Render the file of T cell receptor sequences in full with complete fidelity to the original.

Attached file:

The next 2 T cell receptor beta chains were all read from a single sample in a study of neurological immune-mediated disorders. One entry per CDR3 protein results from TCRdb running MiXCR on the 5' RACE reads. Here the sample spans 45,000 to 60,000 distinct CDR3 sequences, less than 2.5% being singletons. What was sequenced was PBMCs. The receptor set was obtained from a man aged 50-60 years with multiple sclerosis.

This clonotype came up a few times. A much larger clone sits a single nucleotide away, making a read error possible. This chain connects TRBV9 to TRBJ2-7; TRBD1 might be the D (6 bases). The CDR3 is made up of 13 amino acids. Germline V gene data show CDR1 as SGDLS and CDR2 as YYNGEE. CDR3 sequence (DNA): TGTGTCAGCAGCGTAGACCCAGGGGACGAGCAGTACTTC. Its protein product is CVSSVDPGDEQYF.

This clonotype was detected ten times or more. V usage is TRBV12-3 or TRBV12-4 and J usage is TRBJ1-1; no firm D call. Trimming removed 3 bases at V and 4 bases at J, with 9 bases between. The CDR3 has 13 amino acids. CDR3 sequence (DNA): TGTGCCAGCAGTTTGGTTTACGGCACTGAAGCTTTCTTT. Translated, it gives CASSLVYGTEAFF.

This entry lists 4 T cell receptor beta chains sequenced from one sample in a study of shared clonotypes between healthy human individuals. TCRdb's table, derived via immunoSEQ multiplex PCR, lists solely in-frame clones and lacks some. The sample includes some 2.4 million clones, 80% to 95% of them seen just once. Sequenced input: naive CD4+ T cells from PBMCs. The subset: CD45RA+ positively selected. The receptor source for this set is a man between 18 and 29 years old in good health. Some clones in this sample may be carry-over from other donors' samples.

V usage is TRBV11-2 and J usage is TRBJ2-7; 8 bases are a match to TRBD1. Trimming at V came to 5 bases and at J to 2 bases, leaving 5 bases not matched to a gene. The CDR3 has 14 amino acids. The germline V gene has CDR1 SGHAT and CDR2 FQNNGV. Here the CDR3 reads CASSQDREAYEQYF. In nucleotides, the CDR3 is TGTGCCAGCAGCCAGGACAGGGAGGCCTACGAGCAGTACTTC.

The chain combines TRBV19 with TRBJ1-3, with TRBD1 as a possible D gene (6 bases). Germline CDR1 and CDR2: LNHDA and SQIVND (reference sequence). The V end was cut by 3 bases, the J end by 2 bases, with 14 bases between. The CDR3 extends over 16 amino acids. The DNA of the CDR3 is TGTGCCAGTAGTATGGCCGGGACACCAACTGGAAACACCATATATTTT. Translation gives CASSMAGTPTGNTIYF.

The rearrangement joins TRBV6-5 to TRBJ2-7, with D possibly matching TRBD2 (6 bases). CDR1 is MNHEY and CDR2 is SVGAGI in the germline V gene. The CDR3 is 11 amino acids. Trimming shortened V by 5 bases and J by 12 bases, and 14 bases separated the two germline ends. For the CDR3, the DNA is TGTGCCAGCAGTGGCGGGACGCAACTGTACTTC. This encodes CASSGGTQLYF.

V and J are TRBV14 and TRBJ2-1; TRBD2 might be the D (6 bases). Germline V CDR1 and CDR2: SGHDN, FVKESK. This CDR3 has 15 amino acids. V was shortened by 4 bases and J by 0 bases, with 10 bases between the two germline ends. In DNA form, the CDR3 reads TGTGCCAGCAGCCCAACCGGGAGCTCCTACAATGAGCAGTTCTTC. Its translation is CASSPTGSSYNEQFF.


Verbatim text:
The next 2 T cell receptor beta chains were all read from a single sample in a study of neurological immune-mediated disorders. One entry per CDR3 protein results from TCRdb running MiXCR on the 5' RACE reads. Here the sample spans 45,000 to 60,000 distinct CDR3 sequences, less than 2.5% being singletons. What was sequenced was PBMCs. The receptor set was obtained from a man aged 50-60 years with multiple sclerosis.

This clonotype came up a few times. A much larger clone sits a single nucleotide away, making a read error possible. This chain connects TRBV9 to TRBJ2-7; TRBD1 might be the D (6 bases). The CDR3 is made up of 13 amino acids. Germline V gene data show CDR1 as SGDLS and CDR2 as YYNGEE. CDR3 sequence (DNA): TGTGTCAGCAGCGTAGACCCAGGGGACGAGCAGTACTTC. Its protein product is CVSSVDPGDEQYF.

This clonotype was detected ten times or more. V usage is TRBV12-3 or TRBV12-4 and J usage is TRBJ1-1; no firm D call. Trimming removed 3 bases at V and 4 bases at J, with 9 bases between. The CDR3 has 13 amino acids. CDR3 sequence (DNA): TGTGCCAGCAGTTTGGTTTACGGCACTGAAGCTTTCTTT. Translated, it gives CASSLVYGTEAFF.

This entry lists 4 T cell receptor beta chains sequenced from one sample in a study of shared clonotypes between healthy human individuals. TCRdb's table, derived via immunoSEQ multiplex PCR, lists solely in-frame clones and lacks some. The sample includes some 2.4 million clones, 80% to 95% of them seen just once. Sequenced input: naive CD4+ T cells from PBMCs. The subset: CD45RA+ positively selected. The receptor source for this set is a man between 18 and 29 years old in good health. Some clones in this sample may be carry-over from other donors' samples.

V usage is TRBV11-2 and J usage is TRBJ2-7; 8 bases are a match to TRBD1. Trimming at V came to 5 bases and at J to 2 bases, leaving 5 bases not matched to a gene. The CDR3 has 14 amino acids. The germline V gene has CDR1 SGHAT and CDR2 FQNNGV. Here the CDR3 reads CASSQDREAYEQYF. In nucleotides, the CDR3 is TGTGCCAGCAGCCAGGACAGGGAGGCCTACGAGCAGTACTTC.

The chain combines TRBV19 with TRBJ1-3, with TRBD1 as a possible D gene (6 bases). Germline CDR1 and CDR2: LNHDA and SQIVND (reference sequence). The V end was cut by 3 bases, the J end by 2 bases, with 14 bases between. The CDR3 extends over 16 amino acids. The DNA of the CDR3 is TGTGCCAGTAGTATGGCCGGGACACCAACTGGAAACACCATATATTTT. Translation gives CASSMAGTPTGNTIYF.

The rearrangement joins TRBV6-5 to TRBJ2-7, with D possibly matching TRBD2 (6 bases). CDR1 is MNHEY and CDR2 is SVGAGI in the germline V gene. The CDR3 is 11 amino acids. Trimming shortened V by 5 bases and J by 12 bases, and 14 bases separated the two germline ends. For the CDR3, the DNA is TGTGCCAGCAGTGGCGGGACGCAACTGTACTTC. This encodes CASSGGTQLYF.

V and J are TRBV14 and TRBJ2-1; TRBD2 might be the D (6 bases). Germline V CDR1 and CDR2: SGHDN, FVKESK. This CDR3 has 15 amino acids. V was shortened by 4 bases and J by 0 bases, with 10 bases between the two germline ends. In DNA form, the CDR3 reads TGTGCCAGCAGCCCAACCGGGAGCTCCTACAATGAGCAGTTCTTC. Its translation is CASSPTGSSYNEQFF.